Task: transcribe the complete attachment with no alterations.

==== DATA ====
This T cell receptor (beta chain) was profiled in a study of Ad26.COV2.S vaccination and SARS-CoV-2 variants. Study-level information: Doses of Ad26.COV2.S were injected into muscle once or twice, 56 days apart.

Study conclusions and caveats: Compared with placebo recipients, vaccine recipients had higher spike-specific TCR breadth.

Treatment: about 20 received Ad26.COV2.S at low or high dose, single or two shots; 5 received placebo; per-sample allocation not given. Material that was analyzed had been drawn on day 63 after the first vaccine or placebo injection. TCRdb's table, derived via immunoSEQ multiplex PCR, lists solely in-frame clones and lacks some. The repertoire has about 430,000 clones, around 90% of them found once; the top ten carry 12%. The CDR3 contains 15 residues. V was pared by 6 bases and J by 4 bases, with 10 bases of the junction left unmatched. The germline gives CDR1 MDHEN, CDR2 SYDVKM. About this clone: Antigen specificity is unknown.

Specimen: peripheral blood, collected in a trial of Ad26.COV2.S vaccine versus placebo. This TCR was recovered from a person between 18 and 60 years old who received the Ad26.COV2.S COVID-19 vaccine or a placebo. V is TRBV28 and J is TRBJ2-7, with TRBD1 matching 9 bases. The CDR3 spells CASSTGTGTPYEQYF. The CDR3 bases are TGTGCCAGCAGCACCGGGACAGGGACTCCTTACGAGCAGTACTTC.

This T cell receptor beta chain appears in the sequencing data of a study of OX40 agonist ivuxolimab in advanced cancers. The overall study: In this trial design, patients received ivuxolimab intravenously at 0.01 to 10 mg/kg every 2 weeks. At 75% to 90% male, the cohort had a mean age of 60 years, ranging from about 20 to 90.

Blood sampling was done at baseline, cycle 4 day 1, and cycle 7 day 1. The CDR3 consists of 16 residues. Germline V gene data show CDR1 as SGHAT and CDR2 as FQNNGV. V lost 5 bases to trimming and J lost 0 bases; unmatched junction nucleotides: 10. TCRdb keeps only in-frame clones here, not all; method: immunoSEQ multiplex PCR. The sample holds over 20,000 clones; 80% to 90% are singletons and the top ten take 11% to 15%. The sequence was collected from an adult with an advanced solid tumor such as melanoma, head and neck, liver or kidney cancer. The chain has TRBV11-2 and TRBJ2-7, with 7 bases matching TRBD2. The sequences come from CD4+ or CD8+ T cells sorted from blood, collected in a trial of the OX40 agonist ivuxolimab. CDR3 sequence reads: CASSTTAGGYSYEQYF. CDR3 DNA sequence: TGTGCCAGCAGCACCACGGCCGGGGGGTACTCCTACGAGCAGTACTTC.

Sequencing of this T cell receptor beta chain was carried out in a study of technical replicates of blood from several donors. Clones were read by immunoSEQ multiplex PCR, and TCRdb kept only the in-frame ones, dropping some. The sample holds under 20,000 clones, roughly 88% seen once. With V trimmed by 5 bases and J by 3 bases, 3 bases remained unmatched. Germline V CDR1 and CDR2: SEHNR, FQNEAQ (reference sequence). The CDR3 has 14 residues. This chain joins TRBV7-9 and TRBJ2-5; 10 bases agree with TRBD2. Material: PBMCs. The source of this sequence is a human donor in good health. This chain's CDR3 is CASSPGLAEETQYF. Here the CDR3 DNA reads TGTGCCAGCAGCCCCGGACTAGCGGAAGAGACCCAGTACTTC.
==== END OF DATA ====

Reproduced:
This T cell receptor (beta chain) was profiled in a study of Ad26.COV2.S vaccination and SARS-CoV-2 variants. Study-level information: Doses of Ad26.COV2.S were injected into muscle once or twice, 56 days apart.

Study conclusions and caveats: Compared with placebo recipients, vaccine recipients had higher spike-specific TCR breadth.

Treatment: about 20 received Ad26.COV2.S at low or high dose, single or two shots; 5 received placebo; per-sample allocation not given. Material that was analyzed had been drawn on day 63 after the first vaccine or placebo injection. TCRdb's table, derived via immunoSEQ multiplex PCR, lists solely in-frame clones and lacks some. The repertoire has about 430,000 clones, around 90% of them found once; the top ten carry 12%. The CDR3 contains 15 residues. V was pared by 6 bases and J by 4 bases, with 10 bases of the junction left unmatched. The germline gives CDR1 MDHEN, CDR2 SYDVKM. About this clone: Antigen specificity is unknown.

Specimen: peripheral blood, collected in a trial of Ad26.COV2.S vaccine versus placebo. This TCR was recovered from a person between 18 and 60 years old who received the Ad26.COV2.S COVID-19 vaccine or a placebo. V is TRBV28 and J is TRBJ2-7, with TRBD1 matching 9 bases. The CDR3 spells CASSTGTGTPYEQYF. The CDR3 bases are TGTGCCAGCAGCACCGGGACAGGGACTCCTTACGAGCAGTACTTC.

This T cell receptor beta chain appears in the sequencing data of a study of OX40 agonist ivuxolimab in advanced cancers. The overall study: In this trial design, patients received ivuxolimab intravenously at 0.01 to 10 mg/kg every 2 weeks. At 75% to 90% male, the cohort had a mean age of 60 years, ranging from about 20 to 90.

Blood sampling was done at baseline, cycle 4 day 1, and cycle 7 day 1. The CDR3 consists of 16 residues. Germline V gene data show CDR1 as SGHAT and CDR2 as FQNNGV. V lost 5 bases to trimming and J lost 0 bases; unmatched junction nucleotides: 10. TCRdb keeps only in-frame clones here, not all; method: immunoSEQ multiplex PCR. The sample holds over 20,000 clones; 80% to 90% are singletons and the top ten take 11% to 15%. The sequence was collected from an adult with an advanced solid tumor such as melanoma, head and neck, liver or kidney cancer. The chain has TRBV11-2 and TRBJ2-7, with 7 bases matching TRBD2. The sequences come from CD4+ or CD8+ T cells sorted from blood, collected in a trial of the OX40 agonist ivuxolimab. CDR3 sequence reads: CASSTTAGGYSYEQYF. CDR3 DNA sequence: TGTGCCAGCAGCACCACGGCCGGGGGGTACTCCTACGAGCAGTACTTC.

Sequencing of this T cell receptor beta chain was carried out in a study of technical replicates of blood from several donors. Clones were read by immunoSEQ multiplex PCR, and TCRdb kept only the in-frame ones, dropping some. The sample holds under 20,000 clones, roughly 88% seen once. With V trimmed by 5 bases and J by 3 bases, 3 bases remained unmatched. Germline V CDR1 and CDR2: SEHNR, FQNEAQ (reference sequence). The CDR3 has 14 residues. This chain joins TRBV7-9 and TRBJ2-5; 10 bases agree with TRBD2. Material: PBMCs. The source of this sequence is a human donor in good health. This chain's CDR3 is CASSPGLAEETQYF. Here the CDR3 DNA reads TGTGCCAGCAGCCCCGGACTAGCGGAAGAGACCCAGTACTTC.